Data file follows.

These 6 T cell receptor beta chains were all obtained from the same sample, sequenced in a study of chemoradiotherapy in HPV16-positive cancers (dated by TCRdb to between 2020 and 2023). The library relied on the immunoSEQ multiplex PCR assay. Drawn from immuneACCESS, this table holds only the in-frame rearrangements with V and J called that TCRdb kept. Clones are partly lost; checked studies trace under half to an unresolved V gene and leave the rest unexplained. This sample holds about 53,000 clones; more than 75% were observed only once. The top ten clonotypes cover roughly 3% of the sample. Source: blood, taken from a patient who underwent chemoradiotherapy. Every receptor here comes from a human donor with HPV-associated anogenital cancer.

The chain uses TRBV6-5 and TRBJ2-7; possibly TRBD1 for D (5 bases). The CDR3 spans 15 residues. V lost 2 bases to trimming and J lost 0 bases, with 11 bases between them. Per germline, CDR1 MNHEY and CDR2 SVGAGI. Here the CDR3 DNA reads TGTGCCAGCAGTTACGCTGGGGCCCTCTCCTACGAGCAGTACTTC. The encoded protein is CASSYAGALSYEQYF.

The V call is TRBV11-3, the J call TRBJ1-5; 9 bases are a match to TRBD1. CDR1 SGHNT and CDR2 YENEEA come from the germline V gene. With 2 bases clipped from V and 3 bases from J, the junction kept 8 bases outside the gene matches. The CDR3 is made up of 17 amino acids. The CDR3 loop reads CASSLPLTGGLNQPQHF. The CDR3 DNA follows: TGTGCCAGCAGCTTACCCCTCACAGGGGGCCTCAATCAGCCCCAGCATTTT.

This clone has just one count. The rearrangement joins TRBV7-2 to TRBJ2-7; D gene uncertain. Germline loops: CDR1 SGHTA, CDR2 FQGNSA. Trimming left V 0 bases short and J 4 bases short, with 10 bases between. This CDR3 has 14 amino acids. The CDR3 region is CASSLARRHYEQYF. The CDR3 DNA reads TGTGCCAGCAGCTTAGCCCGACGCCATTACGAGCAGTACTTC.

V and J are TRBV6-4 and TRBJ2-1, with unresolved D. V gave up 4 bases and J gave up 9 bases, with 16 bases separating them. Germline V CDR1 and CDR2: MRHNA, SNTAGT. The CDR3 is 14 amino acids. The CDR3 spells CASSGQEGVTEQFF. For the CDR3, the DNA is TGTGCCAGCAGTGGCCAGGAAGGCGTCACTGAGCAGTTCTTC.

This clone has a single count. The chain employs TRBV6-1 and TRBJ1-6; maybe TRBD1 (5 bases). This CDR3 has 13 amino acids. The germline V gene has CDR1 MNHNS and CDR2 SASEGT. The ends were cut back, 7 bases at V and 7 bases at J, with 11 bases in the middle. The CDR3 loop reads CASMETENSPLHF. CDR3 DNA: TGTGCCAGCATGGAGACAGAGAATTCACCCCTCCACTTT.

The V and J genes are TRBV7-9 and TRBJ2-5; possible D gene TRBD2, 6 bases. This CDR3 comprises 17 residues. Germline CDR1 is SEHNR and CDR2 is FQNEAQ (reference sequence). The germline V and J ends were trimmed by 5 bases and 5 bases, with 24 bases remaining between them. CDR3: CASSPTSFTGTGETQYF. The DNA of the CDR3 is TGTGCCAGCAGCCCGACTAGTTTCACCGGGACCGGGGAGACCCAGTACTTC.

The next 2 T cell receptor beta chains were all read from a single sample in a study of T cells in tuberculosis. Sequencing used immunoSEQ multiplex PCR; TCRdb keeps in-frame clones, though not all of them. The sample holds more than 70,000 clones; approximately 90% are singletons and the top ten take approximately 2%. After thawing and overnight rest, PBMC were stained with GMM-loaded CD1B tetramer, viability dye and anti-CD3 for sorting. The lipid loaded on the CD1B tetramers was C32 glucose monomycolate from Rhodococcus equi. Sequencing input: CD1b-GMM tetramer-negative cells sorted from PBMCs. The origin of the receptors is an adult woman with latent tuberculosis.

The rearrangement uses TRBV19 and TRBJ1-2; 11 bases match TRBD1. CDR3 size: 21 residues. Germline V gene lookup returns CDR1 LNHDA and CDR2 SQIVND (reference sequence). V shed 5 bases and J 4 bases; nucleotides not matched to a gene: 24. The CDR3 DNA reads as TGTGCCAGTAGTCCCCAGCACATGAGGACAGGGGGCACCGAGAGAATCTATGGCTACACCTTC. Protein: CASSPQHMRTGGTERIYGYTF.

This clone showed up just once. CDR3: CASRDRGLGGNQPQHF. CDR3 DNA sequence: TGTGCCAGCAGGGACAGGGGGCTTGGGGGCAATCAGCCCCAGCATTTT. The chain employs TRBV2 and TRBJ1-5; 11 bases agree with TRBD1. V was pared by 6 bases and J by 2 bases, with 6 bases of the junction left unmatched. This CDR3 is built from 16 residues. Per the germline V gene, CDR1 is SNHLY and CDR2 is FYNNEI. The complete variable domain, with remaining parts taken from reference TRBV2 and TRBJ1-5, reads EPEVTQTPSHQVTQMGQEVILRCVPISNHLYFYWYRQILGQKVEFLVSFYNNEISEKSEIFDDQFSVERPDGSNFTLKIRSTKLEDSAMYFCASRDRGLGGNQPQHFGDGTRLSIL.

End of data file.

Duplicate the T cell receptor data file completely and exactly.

These 6 T cell receptor beta chains were all obtained from the same sample, sequenced in a study of chemoradiotherapy in HPV16-positive cancers (dated by TCRdb to between 2020 and 2023). The library relied on the immunoSEQ multiplex PCR assay. Drawn from immuneACCESS, this table holds only the in-frame rearrangements with V and J called that TCRdb kept. Clones are partly lost; checked studies trace under half to an unresolved V gene and leave the rest unexplained. This sample holds about 53,000 clones; more than 75% were observed only once. The top ten clonotypes cover roughly 3% of the sample. Source: blood, taken from a patient who underwent chemoradiotherapy. Every receptor here comes from a human donor with HPV-associated anogenital cancer.

The chain uses TRBV6-5 and TRBJ2-7; possibly TRBD1 for D (5 bases). The CDR3 spans 15 residues. V lost 2 bases to trimming and J lost 0 bases, with 11 bases between them. Per germline, CDR1 MNHEY and CDR2 SVGAGI. Here the CDR3 DNA reads TGTGCCAGCAGTTACGCTGGGGCCCTCTCCTACGAGCAGTACTTC. The encoded protein is CASSYAGALSYEQYF.

The V call is TRBV11-3, the J call TRBJ1-5; 9 bases are a match to TRBD1. CDR1 SGHNT and CDR2 YENEEA come from the germline V gene. With 2 bases clipped from V and 3 bases from J, the junction kept 8 bases outside the gene matches. The CDR3 is made up of 17 amino acids. The CDR3 loop reads CASSLPLTGGLNQPQHF. The CDR3 DNA follows: TGTGCCAGCAGCTTACCCCTCACAGGGGGCCTCAATCAGCCCCAGCATTTT.

This clone has just one count. The rearrangement joins TRBV7-2 to TRBJ2-7; D gene uncertain. Germline loops: CDR1 SGHTA, CDR2 FQGNSA. Trimming left V 0 bases short and J 4 bases short, with 10 bases between. This CDR3 has 14 amino acids. The CDR3 region is CASSLARRHYEQYF. The CDR3 DNA reads TGTGCCAGCAGCTTAGCCCGACGCCATTACGAGCAGTACTTC.

V and J are TRBV6-4 and TRBJ2-1, with unresolved D. V gave up 4 bases and J gave up 9 bases, with 16 bases separating them. Germline V CDR1 and CDR2: MRHNA, SNTAGT. The CDR3 is 14 amino acids. The CDR3 spells CASSGQEGVTEQFF. For the CDR3, the DNA is TGTGCCAGCAGTGGCCAGGAAGGCGTCACTGAGCAGTTCTTC.

This clone has a single count. The chain employs TRBV6-1 and TRBJ1-6; maybe TRBD1 (5 bases). This CDR3 has 13 amino acids. The germline V gene has CDR1 MNHNS and CDR2 SASEGT. The ends were cut back, 7 bases at V and 7 bases at J, with 11 bases in the middle. The CDR3 loop reads CASMETENSPLHF. CDR3 DNA: TGTGCCAGCATGGAGACAGAGAATTCACCCCTCCACTTT.

The V and J genes are TRBV7-9 and TRBJ2-5; possible D gene TRBD2, 6 bases. This CDR3 comprises 17 residues. Germline CDR1 is SEHNR and CDR2 is FQNEAQ (reference sequence). The germline V and J ends were trimmed by 5 bases and 5 bases, with 24 bases remaining between them. CDR3: CASSPTSFTGTGETQYF. The DNA of the CDR3 is TGTGCCAGCAGCCCGACTAGTTTCACCGGGACCGGGGAGACCCAGTACTTC.

The next 2 T cell receptor beta chains were all read from a single sample in a study of T cells in tuberculosis. Sequencing used immunoSEQ multiplex PCR; TCRdb keeps in-frame clones, though not all of them. The sample holds more than 70,000 clones; approximately 90% are singletons and the top ten take approximately 2%. After thawing and overnight rest, PBMC were stained with GMM-loaded CD1B tetramer, viability dye and anti-CD3 for sorting. The lipid loaded on the CD1B tetramers was C32 glucose monomycolate from Rhodococcus equi. Sequencing input: CD1b-GMM tetramer-negative cells sorted from PBMCs. The origin of the receptors is an adult woman with latent tuberculosis.

The rearrangement uses TRBV19 and TRBJ1-2; 11 bases match TRBD1. CDR3 size: 21 residues. Germline V gene lookup returns CDR1 LNHDA and CDR2 SQIVND (reference sequence). V shed 5 bases and J 4 bases; nucleotides not matched to a gene: 24. The CDR3 DNA reads as TGTGCCAGTAGTCCCCAGCACATGAGGACAGGGGGCACCGAGAGAATCTATGGCTACACCTTC. Protein: CASSPQHMRTGGTERIYGYTF.

This clone showed up just once. CDR3: CASRDRGLGGNQPQHF. CDR3 DNA sequence: TGTGCCAGCAGGGACAGGGGGCTTGGGGGCAATCAGCCCCAGCATTTT. The chain employs TRBV2 and TRBJ1-5; 11 bases agree with TRBD1. V was pared by 6 bases and J by 2 bases, with 6 bases of the junction left unmatched. This CDR3 is built from 16 residues. Per the germline V gene, CDR1 is SNHLY and CDR2 is FYNNEI. The complete variable domain, with remaining parts taken from reference TRBV2 and TRBJ1-5, reads EPEVTQTPSHQVTQMGQEVILRCVPISNHLYFYWYRQILGQKVEFLVSFYNNEISEKSEIFDDQFSVERPDGSNFTLKIRSTKLEDSAMYFCASRDRGLGGNQPQHFGDGTRLSIL.